Now, in order to facilitate  the smooth transport of the various virtual slices within the network as well as control slices on the fly (depending on application requirements), Network Function Virtualization (NFV) has been introduced. In simple terms, it means the virtualization of network functions like routers, firewalls, evolved packed core etc. and simply represents a shift from hardware to software within the network. NFV would enable the network to become programmable, agile and dynamic and reduces the costs associated with purchasing hardware for network entities. In essence, it would allow the network to be able to react to the demand of the users, a key necessity for 5G services.

The deployment of NFV within a traditional cellular network would make control and management very difficult; hence, the introduction of Software Defined Networking (SDN), an intelligent network architecture, for use within the 5G network. This simply replaces traditional hardware with programmable software services and separates the control plane from the data plane. It allows for a simplified network management and introduces flexibility within the network. SDN allows for the dynamic reconfiguration of the network and thereby give users the perception of infinite capacity for their applications.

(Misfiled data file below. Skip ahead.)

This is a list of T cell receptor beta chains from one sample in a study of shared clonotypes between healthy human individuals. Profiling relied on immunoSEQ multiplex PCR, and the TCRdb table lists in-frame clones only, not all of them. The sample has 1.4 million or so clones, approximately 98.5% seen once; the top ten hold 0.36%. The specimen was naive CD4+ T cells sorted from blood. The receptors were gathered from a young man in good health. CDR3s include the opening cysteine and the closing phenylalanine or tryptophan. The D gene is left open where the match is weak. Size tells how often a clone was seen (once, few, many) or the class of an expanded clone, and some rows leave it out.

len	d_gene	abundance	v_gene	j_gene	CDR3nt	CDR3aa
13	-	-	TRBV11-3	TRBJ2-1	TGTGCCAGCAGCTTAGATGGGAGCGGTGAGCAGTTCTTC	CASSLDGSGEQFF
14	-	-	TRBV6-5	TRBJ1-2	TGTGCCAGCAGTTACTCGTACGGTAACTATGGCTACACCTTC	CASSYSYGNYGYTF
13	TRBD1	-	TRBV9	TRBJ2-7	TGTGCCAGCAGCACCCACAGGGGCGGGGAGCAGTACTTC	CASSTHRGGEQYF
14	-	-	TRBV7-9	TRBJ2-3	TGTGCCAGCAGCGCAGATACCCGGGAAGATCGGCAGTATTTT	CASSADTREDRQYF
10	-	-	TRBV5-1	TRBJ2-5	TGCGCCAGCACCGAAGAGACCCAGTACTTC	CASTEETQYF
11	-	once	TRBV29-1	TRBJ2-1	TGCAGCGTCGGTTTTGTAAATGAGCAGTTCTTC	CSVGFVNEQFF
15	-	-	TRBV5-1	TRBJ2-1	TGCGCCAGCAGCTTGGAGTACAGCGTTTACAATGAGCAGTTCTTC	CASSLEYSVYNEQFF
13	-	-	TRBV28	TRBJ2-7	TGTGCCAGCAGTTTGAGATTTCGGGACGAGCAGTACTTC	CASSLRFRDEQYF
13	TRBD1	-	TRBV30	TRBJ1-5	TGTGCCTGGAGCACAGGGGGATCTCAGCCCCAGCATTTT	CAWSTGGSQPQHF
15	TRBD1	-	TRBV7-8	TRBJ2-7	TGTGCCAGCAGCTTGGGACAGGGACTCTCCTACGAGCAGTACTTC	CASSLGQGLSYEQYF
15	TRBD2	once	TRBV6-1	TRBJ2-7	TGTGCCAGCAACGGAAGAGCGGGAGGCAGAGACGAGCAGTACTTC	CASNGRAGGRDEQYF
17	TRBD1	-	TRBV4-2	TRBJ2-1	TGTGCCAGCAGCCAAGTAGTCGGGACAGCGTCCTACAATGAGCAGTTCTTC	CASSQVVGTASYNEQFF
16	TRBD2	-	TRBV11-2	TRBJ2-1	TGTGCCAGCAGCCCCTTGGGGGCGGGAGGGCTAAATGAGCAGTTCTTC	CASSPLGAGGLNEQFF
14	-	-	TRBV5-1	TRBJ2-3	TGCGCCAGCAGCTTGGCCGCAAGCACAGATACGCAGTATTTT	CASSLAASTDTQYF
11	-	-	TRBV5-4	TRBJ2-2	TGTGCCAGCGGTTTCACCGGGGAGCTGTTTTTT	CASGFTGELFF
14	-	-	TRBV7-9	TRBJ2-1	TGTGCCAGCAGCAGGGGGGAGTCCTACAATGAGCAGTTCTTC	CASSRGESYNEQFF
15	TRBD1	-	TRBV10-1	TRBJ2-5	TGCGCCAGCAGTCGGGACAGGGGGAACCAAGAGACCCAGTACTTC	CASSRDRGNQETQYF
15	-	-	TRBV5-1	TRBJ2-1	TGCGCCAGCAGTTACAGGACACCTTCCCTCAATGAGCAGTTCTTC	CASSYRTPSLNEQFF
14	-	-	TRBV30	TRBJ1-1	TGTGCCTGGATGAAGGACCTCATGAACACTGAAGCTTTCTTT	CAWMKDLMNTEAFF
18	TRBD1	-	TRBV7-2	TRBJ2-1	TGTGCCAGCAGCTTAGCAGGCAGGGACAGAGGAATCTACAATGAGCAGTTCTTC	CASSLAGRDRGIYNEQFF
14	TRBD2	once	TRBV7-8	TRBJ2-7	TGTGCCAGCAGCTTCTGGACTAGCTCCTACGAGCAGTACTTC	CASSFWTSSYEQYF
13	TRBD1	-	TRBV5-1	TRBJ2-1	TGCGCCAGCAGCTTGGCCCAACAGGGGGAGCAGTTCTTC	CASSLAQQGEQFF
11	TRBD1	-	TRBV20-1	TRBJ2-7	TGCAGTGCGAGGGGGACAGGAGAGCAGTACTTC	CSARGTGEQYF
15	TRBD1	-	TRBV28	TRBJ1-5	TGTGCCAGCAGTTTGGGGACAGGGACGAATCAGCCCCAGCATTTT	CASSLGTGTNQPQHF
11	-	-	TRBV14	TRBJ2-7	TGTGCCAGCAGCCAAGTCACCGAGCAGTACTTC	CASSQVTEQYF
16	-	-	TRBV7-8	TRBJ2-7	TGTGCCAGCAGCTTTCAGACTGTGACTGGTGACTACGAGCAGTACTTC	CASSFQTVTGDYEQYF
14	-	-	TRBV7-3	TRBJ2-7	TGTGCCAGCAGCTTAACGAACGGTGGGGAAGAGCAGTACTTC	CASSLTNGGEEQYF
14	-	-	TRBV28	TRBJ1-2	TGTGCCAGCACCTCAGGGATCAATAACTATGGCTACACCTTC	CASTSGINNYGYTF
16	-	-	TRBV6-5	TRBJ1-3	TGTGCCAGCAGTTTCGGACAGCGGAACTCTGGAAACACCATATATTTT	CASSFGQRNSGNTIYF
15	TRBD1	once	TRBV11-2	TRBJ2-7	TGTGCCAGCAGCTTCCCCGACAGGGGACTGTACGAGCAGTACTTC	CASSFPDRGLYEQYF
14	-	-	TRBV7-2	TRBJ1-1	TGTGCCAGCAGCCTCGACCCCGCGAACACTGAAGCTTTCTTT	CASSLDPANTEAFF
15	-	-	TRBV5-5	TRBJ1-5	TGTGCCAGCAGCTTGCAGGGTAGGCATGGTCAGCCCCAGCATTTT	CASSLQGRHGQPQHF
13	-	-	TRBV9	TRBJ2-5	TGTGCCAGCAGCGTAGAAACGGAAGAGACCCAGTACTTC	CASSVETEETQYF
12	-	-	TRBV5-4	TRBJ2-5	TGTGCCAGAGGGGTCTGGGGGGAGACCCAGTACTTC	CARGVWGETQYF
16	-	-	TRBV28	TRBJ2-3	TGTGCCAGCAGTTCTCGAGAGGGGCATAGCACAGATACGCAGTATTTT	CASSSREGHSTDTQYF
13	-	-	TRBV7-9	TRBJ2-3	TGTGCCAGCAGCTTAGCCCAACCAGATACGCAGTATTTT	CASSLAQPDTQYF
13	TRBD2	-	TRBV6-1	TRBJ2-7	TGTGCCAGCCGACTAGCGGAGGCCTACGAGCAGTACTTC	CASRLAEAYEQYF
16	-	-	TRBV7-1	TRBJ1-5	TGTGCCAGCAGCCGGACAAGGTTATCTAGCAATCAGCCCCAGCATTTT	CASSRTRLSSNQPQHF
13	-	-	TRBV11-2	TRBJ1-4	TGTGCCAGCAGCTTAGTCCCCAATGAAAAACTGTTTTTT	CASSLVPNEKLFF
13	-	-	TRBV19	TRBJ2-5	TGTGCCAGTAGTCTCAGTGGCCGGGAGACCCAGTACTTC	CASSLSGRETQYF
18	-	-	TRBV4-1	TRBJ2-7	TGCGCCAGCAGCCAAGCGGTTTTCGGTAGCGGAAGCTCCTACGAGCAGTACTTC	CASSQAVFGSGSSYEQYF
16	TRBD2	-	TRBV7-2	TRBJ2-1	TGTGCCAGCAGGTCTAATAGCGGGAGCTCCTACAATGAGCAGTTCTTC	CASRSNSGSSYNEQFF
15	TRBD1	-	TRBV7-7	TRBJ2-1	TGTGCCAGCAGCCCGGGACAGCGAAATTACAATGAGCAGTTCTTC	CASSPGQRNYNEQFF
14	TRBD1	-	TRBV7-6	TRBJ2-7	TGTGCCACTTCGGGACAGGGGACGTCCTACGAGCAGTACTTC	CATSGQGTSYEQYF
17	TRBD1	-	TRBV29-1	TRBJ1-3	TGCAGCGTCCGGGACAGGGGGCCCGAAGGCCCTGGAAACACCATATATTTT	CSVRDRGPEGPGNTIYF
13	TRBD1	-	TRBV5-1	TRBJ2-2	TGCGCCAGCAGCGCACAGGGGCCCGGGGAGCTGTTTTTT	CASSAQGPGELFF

The softwarisation of the network has enabled the introduction of newer technologies like Mobile Edge Computing (MEC) within the network. This simply means bringing the cloud/IT services closer to the edge of the network or the users. This reduces latency, improves the quality of experience, allow for contextualized services and efficient use of resources.

In summary, the core will be developed based on a ‘Service based architecture’ due to softwarisation and virtualization. This would allow logical entities within the virtual network to communicate via protocols. The virtualization and softwarisation of the core would also allow for tools like Artificial Intelligence (AI), Machine Learning (ML) and Data Analytics to be used for other capabilities within the network.


Other Technologies: There are of course other technologies e.g. Satellites which may have not been mentioned previously but have a key role to play in the deployment of 5G. For example, Satellites could be used for backhaul, offload traffic from base stations, deliver broadband services in underserved areas or emergency regions and for can be used in safety services. The integration of terrestrial and satellites domains within the 5G network is all due to Virtualization.